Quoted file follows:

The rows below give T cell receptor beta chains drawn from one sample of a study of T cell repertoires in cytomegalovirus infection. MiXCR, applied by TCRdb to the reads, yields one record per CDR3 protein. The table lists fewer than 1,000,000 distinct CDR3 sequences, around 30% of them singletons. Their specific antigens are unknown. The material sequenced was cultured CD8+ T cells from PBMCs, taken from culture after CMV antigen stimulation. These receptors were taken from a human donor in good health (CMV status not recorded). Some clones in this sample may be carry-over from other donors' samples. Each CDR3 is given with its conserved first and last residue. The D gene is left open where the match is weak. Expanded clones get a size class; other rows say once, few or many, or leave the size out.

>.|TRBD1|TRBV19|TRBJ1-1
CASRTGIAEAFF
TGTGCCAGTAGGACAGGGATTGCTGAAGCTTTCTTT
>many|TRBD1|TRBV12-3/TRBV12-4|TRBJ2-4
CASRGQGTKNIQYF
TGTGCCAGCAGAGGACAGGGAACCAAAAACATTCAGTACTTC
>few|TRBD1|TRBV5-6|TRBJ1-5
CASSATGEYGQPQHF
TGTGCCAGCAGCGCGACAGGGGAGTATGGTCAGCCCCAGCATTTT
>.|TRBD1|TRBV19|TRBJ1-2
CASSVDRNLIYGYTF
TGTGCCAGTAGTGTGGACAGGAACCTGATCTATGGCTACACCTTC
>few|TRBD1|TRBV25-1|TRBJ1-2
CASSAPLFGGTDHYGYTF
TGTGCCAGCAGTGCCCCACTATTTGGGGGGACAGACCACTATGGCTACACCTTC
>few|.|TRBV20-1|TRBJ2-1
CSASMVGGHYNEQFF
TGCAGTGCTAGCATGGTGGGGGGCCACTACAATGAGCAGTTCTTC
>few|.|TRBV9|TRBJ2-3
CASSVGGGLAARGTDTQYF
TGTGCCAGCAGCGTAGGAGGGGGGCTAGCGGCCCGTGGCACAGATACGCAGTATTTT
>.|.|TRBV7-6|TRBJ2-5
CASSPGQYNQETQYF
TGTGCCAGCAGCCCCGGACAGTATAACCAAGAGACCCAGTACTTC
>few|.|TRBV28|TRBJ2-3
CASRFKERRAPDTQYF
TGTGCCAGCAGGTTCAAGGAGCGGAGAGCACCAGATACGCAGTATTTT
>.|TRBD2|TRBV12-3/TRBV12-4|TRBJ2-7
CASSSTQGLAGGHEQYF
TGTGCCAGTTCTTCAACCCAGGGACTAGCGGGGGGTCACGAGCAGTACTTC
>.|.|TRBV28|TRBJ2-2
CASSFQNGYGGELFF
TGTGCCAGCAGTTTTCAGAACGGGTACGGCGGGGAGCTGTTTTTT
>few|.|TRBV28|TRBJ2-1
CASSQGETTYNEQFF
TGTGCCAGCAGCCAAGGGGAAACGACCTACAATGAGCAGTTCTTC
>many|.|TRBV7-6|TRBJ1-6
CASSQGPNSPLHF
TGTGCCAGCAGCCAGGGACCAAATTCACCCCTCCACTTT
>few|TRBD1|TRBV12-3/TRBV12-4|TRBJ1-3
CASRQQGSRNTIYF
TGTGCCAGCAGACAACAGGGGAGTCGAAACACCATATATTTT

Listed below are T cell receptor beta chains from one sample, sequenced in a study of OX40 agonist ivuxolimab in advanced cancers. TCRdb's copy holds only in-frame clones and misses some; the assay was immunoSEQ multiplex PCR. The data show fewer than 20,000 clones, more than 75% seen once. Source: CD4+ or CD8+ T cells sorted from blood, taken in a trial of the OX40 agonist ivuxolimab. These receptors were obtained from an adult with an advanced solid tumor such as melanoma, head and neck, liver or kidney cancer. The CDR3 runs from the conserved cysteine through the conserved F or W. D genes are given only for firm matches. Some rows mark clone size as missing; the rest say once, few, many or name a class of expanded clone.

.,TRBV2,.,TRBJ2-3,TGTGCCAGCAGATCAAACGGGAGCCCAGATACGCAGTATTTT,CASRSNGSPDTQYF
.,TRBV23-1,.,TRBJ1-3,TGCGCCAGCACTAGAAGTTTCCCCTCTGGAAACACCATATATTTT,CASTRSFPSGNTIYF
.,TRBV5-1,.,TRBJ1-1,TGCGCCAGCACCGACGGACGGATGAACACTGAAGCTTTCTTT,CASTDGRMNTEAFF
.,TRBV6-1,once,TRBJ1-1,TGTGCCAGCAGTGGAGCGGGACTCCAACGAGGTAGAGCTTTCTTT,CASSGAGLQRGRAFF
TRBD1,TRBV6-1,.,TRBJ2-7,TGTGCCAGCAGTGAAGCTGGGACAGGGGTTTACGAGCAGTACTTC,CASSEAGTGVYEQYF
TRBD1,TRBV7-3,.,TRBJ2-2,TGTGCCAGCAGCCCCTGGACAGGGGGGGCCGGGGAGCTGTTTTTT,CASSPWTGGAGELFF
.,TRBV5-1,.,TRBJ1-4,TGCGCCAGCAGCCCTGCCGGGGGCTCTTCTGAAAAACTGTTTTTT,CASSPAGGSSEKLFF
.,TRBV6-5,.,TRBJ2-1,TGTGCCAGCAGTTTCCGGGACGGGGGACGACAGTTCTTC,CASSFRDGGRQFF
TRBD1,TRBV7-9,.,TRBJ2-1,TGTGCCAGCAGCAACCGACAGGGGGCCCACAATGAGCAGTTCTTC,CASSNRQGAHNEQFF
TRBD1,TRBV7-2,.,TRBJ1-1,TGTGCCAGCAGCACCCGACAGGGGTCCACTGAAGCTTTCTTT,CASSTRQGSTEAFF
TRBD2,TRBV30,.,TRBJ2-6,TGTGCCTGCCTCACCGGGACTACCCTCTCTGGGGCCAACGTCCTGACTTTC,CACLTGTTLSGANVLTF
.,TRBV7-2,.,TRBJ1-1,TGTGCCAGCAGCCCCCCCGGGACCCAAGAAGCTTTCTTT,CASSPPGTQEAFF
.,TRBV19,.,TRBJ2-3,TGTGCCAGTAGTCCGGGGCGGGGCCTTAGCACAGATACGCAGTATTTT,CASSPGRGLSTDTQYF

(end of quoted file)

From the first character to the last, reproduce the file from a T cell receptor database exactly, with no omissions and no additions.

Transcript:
The rows below give T cell receptor beta chains drawn from one sample of a study of T cell repertoires in cytomegalovirus infection. MiXCR, applied by TCRdb to the reads, yields one record per CDR3 protein. The table lists fewer than 1,000,000 distinct CDR3 sequences, around 30% of them singletons. Their specific antigens are unknown. The material sequenced was cultured CD8+ T cells from PBMCs, taken from culture after CMV antigen stimulation. These receptors were taken from a human donor in good health (CMV status not recorded). Some clones in this sample may be carry-over from other donors' samples. Each CDR3 is given with its conserved first and last residue. The D gene is left open where the match is weak. Expanded clones get a size class; other rows say once, few or many, or leave the size out.

>.|TRBD1|TRBV19|TRBJ1-1
CASRTGIAEAFF
TGTGCCAGTAGGACAGGGATTGCTGAAGCTTTCTTT
>many|TRBD1|TRBV12-3/TRBV12-4|TRBJ2-4
CASRGQGTKNIQYF
TGTGCCAGCAGAGGACAGGGAACCAAAAACATTCAGTACTTC
>few|TRBD1|TRBV5-6|TRBJ1-5
CASSATGEYGQPQHF
TGTGCCAGCAGCGCGACAGGGGAGTATGGTCAGCCCCAGCATTTT
>.|TRBD1|TRBV19|TRBJ1-2
CASSVDRNLIYGYTF
TGTGCCAGTAGTGTGGACAGGAACCTGATCTATGGCTACACCTTC
>few|TRBD1|TRBV25-1|TRBJ1-2
CASSAPLFGGTDHYGYTF
TGTGCCAGCAGTGCCCCACTATTTGGGGGGACAGACCACTATGGCTACACCTTC
>few|.|TRBV20-1|TRBJ2-1
CSASMVGGHYNEQFF
TGCAGTGCTAGCATGGTGGGGGGCCACTACAATGAGCAGTTCTTC
>few|.|TRBV9|TRBJ2-3
CASSVGGGLAARGTDTQYF
TGTGCCAGCAGCGTAGGAGGGGGGCTAGCGGCCCGTGGCACAGATACGCAGTATTTT
>.|.|TRBV7-6|TRBJ2-5
CASSPGQYNQETQYF
TGTGCCAGCAGCCCCGGACAGTATAACCAAGAGACCCAGTACTTC
>few|.|TRBV28|TRBJ2-3
CASRFKERRAPDTQYF
TGTGCCAGCAGGTTCAAGGAGCGGAGAGCACCAGATACGCAGTATTTT
>.|TRBD2|TRBV12-3/TRBV12-4|TRBJ2-7
CASSSTQGLAGGHEQYF
TGTGCCAGTTCTTCAACCCAGGGACTAGCGGGGGGTCACGAGCAGTACTTC
>.|.|TRBV28|TRBJ2-2
CASSFQNGYGGELFF
TGTGCCAGCAGTTTTCAGAACGGGTACGGCGGGGAGCTGTTTTTT
>few|.|TRBV28|TRBJ2-1
CASSQGETTYNEQFF
TGTGCCAGCAGCCAAGGGGAAACGACCTACAATGAGCAGTTCTTC
>many|.|TRBV7-6|TRBJ1-6
CASSQGPNSPLHF
TGTGCCAGCAGCCAGGGACCAAATTCACCCCTCCACTTT
>few|TRBD1|TRBV12-3/TRBV12-4|TRBJ1-3
CASRQQGSRNTIYF
TGTGCCAGCAGACAACAGGGGAGTCGAAACACCATATATTTT

Listed below are T cell receptor beta chains from one sample, sequenced in a study of OX40 agonist ivuxolimab in advanced cancers. TCRdb's copy holds only in-frame clones and misses some; the assay was immunoSEQ multiplex PCR. The data show fewer than 20,000 clones, more than 75% seen once. Source: CD4+ or CD8+ T cells sorted from blood, taken in a trial of the OX40 agonist ivuxolimab. These receptors were obtained from an adult with an advanced solid tumor such as melanoma, head and neck, liver or kidney cancer. The CDR3 runs from the conserved cysteine through the conserved F or W. D genes are given only for firm matches. Some rows mark clone size as missing; the rest say once, few, many or name a class of expanded clone.

.,TRBV2,.,TRBJ2-3,TGTGCCAGCAGATCAAACGGGAGCCCAGATACGCAGTATTTT,CASRSNGSPDTQYF
.,TRBV23-1,.,TRBJ1-3,TGCGCCAGCACTAGAAGTTTCCCCTCTGGAAACACCATATATTTT,CASTRSFPSGNTIYF
.,TRBV5-1,.,TRBJ1-1,TGCGCCAGCACCGACGGACGGATGAACACTGAAGCTTTCTTT,CASTDGRMNTEAFF
.,TRBV6-1,once,TRBJ1-1,TGTGCCAGCAGTGGAGCGGGACTCCAACGAGGTAGAGCTTTCTTT,CASSGAGLQRGRAFF
TRBD1,TRBV6-1,.,TRBJ2-7,TGTGCCAGCAGTGAAGCTGGGACAGGGGTTTACGAGCAGTACTTC,CASSEAGTGVYEQYF
TRBD1,TRBV7-3,.,TRBJ2-2,TGTGCCAGCAGCCCCTGGACAGGGGGGGCCGGGGAGCTGTTTTTT,CASSPWTGGAGELFF
.,TRBV5-1,.,TRBJ1-4,TGCGCCAGCAGCCCTGCCGGGGGCTCTTCTGAAAAACTGTTTTTT,CASSPAGGSSEKLFF
.,TRBV6-5,.,TRBJ2-1,TGTGCCAGCAGTTTCCGGGACGGGGGACGACAGTTCTTC,CASSFRDGGRQFF
TRBD1,TRBV7-9,.,TRBJ2-1,TGTGCCAGCAGCAACCGACAGGGGGCCCACAATGAGCAGTTCTTC,CASSNRQGAHNEQFF
TRBD1,TRBV7-2,.,TRBJ1-1,TGTGCCAGCAGCACCCGACAGGGGTCCACTGAAGCTTTCTTT,CASSTRQGSTEAFF
TRBD2,TRBV30,.,TRBJ2-6,TGTGCCTGCCTCACCGGGACTACCCTCTCTGGGGCCAACGTCCTGACTTTC,CACLTGTTLSGANVLTF
.,TRBV7-2,.,TRBJ1-1,TGTGCCAGCAGCCCCCCCGGGACCCAAGAAGCTTTCTTT,CASSPPGTQEAFF
.,TRBV19,.,TRBJ2-3,TGTGCCAGTAGTCCGGGGCGGGGCCTTAGCACAGATACGCAGTATTTT,CASSPGRGLSTDTQYF